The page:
If you've got $5,000 to spare, you could buy a piece of Net nostalgia in the form of the OpenProjects .net, .com and .org domains.
Owner, founder of the OpenProjects Network (OPN) and professional online beggar Rob Levin, has decided to put them up for sale on eBay (all the sites in question point to the auction entry).
The sale marks the sorry end of a network which grew from nothing to become the 20th biggest IRC channel on the Internet in just a few short years. OPN became synonymous with the open source philosophy, and formed the main meeting point for thousands of its practitioners.
However, its success was also its downfall, with creator Rob Levin increasingly unable to deal with all the work required to run it. Mr Levin - known widely as Lilo online - decided the only way to continue was to appoint someone full-time to look after the network.
Naturally, that was him, so he opened a fund on 1 Feb 2001 and encouraged people on the network to make contributions through PayPal. Just a month later, he left his job at Transvirtual Technologies in California. By May, there was just under $3,900 in the fund. Of which $3,600 was then spent paying a lawyer to set up the non-profit organisation Peer-Directed Projects Center (PDPC) - run by Mr Levin.
According to the immaculately kept records of the fund, a month later the fund's trustee (a Mr Levin) decided to pay Rob Levin's $228.36 mobile phone bill. From that point the records end. However, when Mr Levin left his job at Levin & Associates in his home town of Houston, Texas in May 2002, he decided for second time that the network needed a full-time staffer.
Unfortunately, other members of the community began to grow angry at its new direction, especially after Mr Levin mass mailed other communities across the Internet under the Open Projects name asking for money. "I'm writing to let your readers know that Open Projects Net IRC is in serious trouble, and to ask for their help. As a result of normal attrition in the ranks of our servers, we've begun to experience reliability problems in the service we provide," he opined.
Mr Levin - who had by now started to referring to himself in the royal "we" - was to earn more displeasure from his subjects when he gladly informed them that the next $3,000+ donated had "all gone to paying bills, to paying the rent, to buying food and necessities. No corporate jet here. We're almost caught up on our bills, though we're probably $300-600 in arrears on our student loan payments".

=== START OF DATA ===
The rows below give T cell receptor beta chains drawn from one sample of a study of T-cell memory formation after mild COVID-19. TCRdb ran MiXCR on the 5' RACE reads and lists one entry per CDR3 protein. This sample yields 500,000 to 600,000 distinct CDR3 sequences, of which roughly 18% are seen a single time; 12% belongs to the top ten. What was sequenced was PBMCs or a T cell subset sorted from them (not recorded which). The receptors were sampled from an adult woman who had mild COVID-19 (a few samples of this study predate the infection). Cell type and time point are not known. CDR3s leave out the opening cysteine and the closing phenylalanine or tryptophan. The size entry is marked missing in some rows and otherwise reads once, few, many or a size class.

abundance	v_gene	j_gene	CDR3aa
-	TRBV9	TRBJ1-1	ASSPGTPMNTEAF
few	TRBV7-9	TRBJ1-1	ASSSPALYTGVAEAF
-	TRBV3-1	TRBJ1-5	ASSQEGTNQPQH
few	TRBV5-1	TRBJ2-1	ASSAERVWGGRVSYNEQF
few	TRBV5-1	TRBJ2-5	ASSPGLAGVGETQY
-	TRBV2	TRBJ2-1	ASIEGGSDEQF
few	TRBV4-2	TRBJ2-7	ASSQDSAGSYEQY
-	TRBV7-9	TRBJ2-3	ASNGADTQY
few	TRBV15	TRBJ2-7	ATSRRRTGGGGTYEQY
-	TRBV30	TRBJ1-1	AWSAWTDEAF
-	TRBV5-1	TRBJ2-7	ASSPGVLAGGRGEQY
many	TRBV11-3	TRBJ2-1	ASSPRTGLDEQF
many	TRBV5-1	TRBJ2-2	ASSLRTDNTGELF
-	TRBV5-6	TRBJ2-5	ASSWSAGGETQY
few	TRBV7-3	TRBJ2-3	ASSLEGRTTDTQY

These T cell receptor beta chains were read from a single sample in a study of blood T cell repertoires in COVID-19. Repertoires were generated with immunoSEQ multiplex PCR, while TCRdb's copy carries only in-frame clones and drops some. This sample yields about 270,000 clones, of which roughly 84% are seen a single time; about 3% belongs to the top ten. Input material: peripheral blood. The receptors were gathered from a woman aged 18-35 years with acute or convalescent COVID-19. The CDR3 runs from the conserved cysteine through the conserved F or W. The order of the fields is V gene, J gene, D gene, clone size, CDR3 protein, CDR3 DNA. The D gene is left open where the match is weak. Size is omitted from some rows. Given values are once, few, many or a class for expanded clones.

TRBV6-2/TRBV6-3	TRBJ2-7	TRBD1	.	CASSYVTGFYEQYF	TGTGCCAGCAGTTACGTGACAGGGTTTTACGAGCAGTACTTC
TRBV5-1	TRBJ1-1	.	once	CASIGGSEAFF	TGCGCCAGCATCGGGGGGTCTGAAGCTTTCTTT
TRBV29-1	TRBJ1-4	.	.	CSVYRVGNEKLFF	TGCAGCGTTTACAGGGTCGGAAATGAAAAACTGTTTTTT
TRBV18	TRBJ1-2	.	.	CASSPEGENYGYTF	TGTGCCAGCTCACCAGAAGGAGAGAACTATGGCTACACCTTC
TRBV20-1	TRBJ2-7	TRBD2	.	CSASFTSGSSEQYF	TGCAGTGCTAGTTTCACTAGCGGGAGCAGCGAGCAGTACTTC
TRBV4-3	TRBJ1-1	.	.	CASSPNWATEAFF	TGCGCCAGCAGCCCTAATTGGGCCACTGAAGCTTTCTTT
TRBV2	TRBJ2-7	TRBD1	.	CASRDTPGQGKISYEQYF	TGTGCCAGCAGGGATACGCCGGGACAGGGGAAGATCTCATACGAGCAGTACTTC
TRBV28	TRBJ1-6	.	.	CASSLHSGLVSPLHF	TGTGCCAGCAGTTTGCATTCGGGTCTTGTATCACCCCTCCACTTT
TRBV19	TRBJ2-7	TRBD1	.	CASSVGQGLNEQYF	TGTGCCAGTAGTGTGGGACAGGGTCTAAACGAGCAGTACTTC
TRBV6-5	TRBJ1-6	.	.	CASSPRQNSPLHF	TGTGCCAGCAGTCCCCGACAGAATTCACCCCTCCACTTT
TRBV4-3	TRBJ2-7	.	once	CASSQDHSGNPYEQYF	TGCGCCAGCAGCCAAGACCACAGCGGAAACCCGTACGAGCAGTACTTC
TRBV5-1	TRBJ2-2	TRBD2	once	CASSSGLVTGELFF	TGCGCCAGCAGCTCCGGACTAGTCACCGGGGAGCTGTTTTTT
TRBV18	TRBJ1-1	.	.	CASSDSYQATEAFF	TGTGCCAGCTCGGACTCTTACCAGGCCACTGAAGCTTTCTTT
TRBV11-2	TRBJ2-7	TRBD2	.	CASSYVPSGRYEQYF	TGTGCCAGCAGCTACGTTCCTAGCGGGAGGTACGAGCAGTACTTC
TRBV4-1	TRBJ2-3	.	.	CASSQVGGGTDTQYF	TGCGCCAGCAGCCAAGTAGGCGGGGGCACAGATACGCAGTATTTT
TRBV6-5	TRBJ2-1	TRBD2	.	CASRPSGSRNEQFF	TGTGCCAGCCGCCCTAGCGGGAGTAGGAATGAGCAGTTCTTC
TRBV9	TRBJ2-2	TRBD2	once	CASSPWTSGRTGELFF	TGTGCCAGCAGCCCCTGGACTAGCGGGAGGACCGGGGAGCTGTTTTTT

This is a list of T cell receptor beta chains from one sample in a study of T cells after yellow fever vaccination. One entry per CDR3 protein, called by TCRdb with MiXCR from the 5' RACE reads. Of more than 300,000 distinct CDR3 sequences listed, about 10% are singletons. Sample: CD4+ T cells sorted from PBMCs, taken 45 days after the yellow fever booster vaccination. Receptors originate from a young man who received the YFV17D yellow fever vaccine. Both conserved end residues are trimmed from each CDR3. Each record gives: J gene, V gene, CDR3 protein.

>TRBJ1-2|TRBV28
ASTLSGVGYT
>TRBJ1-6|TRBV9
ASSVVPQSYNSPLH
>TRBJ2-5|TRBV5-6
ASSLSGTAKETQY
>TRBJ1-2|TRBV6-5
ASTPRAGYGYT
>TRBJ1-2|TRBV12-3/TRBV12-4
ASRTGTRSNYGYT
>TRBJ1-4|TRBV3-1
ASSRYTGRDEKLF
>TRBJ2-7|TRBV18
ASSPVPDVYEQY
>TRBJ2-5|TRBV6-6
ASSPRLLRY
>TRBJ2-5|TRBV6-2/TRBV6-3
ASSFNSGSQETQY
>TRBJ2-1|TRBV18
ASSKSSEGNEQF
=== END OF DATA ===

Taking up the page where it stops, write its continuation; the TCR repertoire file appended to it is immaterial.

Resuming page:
The expenses breakdown sparked suggestions that IRC should only be a hobby and perhaps Mr Levin should farm out responsibility to volunteers if he was unable to cope with the job unpaid and part-time. Contributors deserted the network and set up their own networks but not before some created the Liloaid site in dedication. "By donating just $5.00 a month, or whatever you can afford, you can help give lilo the tools to carry on running OPN while slowly losing his grip on reality," it suggests.
While still owner of the OpenProjects domains, Mr Levin and PDPC (of which Mr Levin is executive director and president) decided to adopt OPN and at the same time rename it Freenode. According to the Freenode FAQ, this was because the "old name seemed bulky and unwieldly", so "we took the opportunity to change the name to freenode, which was shorter and seemed more memorable".
Unfortunately, Freenode is also short of cash. As it itself asks on its website: "Why do you need money? Aren't IRC networks run for free? Most IRC networks are indeed run on a minimal budget. Freenode is no exception. But we're a bit different from the usual network..." Yes we are.
Freenode has decided upon a course of action however: "We're looking for modest funding for a paid staffer, part of whose time will be devoted to Freenode". All fund-raising for this worthy cause will be run through "our parent organisation, Peer-Directed Projects Center", based in Texas.
If people are concerned that donated funds may go on rent and mobile bills however, fear not, because "the board of directors of Peer-Directed Projects Center must approve all expenditures of funds for freenode and other PDPC projects".
Keeping the Chinese Walls in his mind alive, the Freenode FAQ also answers the question: "What's happening with the openprojects.net domain?" with the answer: "We don't know. PDPC does not own the openprojects.net domain and it is not considered to be a part of freenode."
Of course, "we" now know that Mr Levin is selling them for $5,000, presumably to help pay off "our" student loans. So far there are no bids with just nine days left. ®